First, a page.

We came to this life to laugh

Warau tameni umareta. calligraphy by Rev. Masato Kawahatsu

笑 (Warau) means “laugh or laughter.” The top lines of this character represents bamboo and the lines below represent a person who is laughing.

為 (Tame) means “for.” This character represents a hand and an elephant, like how a person uses their hands to direct and lead a big elephant.

生 (Umareru or ikiru). This character represents soil and new sprouts.

One of life’s greatest questions is, “What is our life purpose?” Do you have an answer to this question? Even if you have an answer, do your actions reflect your thoughts?

I would like to share a story about a girl who received an aggressive cancer diagnosis. She was a good student and active at both her high school and at home. She was shocked when she heard the news and became quiet and sad with her friends and family. She was suffering and unsure how to deal with this information.

She asked her parents, “Why was I born if I am to die so young?” Her parents could not answer this question. At school, she asked her friends and teachers. They were also unable to answer this question, except for one teacher. Mr. B had a unique personality. Many unusual things happened to his students during the semester and he always had a strange and interesting solution for them.

When the girl asked him the question, he paused for a long moment, then said, “We are here to laugh!” A silent classroom and blank faces followed his response. The girl was speechless at first, then quietly said,

“That is something I no longer can do.” Mr. B quickly responded, “So then you will be silent and sad and suffer for the rest of the time you have on this Earth?”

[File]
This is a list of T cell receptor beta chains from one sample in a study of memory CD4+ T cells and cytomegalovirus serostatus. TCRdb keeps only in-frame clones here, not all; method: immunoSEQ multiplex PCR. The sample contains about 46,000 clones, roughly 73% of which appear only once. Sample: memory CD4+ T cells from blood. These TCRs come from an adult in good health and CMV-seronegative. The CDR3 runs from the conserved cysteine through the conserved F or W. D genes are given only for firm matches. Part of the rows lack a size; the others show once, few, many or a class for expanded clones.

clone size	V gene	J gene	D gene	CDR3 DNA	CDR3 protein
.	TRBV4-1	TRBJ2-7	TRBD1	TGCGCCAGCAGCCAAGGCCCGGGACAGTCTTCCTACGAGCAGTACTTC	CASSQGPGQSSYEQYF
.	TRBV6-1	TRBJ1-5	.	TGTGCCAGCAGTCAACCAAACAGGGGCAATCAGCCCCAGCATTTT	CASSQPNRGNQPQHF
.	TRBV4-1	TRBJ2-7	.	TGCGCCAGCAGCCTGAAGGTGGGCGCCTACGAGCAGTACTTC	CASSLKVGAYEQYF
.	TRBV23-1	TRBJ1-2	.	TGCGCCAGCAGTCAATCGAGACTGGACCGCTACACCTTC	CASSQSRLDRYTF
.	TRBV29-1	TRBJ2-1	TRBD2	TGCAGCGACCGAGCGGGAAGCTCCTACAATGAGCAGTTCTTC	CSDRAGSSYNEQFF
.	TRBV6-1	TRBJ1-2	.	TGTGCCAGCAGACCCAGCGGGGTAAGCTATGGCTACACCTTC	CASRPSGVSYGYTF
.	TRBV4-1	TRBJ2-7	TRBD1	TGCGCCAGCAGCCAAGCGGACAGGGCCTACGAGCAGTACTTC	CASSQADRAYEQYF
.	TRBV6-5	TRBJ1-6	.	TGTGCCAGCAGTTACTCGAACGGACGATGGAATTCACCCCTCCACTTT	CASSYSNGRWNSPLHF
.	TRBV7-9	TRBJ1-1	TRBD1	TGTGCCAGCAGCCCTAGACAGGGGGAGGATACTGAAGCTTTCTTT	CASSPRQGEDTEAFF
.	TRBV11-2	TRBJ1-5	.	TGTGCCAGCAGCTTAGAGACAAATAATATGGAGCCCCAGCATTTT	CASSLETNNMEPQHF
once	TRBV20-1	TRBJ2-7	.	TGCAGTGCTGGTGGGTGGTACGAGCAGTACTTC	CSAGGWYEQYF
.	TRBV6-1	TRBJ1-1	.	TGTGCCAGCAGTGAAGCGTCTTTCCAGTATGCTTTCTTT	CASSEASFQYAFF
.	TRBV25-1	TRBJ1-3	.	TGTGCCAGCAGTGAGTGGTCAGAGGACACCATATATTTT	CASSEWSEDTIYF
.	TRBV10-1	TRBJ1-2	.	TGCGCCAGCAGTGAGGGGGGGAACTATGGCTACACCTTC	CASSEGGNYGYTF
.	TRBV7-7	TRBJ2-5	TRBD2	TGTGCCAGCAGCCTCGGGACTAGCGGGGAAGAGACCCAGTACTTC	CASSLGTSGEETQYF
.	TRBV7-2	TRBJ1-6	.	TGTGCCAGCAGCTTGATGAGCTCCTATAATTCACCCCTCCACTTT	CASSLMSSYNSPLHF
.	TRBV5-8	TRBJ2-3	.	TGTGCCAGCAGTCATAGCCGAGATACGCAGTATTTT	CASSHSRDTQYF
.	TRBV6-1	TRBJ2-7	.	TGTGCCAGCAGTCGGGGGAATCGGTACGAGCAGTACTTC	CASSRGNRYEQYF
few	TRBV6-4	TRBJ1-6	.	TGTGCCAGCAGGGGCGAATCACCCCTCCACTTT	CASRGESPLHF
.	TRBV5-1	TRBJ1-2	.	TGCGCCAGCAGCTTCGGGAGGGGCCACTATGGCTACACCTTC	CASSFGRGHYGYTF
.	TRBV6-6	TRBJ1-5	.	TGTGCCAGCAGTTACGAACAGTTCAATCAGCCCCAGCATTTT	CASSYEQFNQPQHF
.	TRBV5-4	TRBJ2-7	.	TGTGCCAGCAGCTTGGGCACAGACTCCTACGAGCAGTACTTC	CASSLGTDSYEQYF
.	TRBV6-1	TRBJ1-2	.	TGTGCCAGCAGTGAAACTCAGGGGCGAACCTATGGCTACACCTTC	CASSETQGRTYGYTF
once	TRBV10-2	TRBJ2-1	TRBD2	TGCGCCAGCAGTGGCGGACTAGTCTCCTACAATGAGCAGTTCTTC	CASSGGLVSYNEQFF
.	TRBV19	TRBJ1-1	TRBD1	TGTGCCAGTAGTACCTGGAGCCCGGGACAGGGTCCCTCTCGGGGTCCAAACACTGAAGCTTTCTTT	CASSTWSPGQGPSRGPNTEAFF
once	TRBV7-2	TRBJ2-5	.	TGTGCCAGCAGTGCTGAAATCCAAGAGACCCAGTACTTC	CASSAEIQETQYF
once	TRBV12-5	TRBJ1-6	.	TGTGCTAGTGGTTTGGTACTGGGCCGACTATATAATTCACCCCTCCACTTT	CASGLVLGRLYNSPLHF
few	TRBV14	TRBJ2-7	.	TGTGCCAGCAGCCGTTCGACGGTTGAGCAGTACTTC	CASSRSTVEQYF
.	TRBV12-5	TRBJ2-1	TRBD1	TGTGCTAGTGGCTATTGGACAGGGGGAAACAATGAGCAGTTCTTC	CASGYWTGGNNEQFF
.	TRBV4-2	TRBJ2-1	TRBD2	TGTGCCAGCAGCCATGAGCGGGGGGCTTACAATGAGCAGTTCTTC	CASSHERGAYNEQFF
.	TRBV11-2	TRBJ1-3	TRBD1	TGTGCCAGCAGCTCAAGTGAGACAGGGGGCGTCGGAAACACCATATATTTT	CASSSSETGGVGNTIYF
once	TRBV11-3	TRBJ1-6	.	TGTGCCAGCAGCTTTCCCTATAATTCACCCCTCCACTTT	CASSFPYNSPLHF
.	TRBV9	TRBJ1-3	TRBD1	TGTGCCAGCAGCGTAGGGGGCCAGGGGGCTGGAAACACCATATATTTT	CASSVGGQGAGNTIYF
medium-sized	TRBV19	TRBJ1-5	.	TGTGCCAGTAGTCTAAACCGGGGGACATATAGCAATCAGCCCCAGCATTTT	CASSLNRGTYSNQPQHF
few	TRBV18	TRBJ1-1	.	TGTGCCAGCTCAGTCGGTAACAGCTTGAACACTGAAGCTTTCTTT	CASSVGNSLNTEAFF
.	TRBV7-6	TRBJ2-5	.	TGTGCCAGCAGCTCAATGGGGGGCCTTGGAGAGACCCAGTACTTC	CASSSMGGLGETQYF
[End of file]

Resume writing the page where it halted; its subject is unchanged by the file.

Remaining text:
The young girl thought deeply about the conversation when she returned home. The next day, she tried to practice laughing a little. Everyday, through the rest of her brief life, she laughed and smiled no matter what, bringing a bit of joy to her situation.

Do you think you would be able to laugh and smile if you received that diagnosis? Do you think you can do it even if you live until 80 or older? A Buddhist monk famously said before he died, “I don’t want to die!”

Though one would think that he would be able to be at peace with death, it is common for us to all want to cling to life. Let us practice laughing and smiling now so we can approach every challenge and every minute of life with compassion, humor, and lightness.

Rev. Masato Kawahatsu is a minister at the Konko Church of San Francisco and Konko Center of South San Francisco, who teaches shodo (Japanese calligraphy). He can be reached at konkosf2@sbcglobal.net or (415) 517-5563. The views expressed in the preceding column are not necessarily those of the Nichi Bei News.

Leave a Reply

Your email address will not be published. Required fields are marked *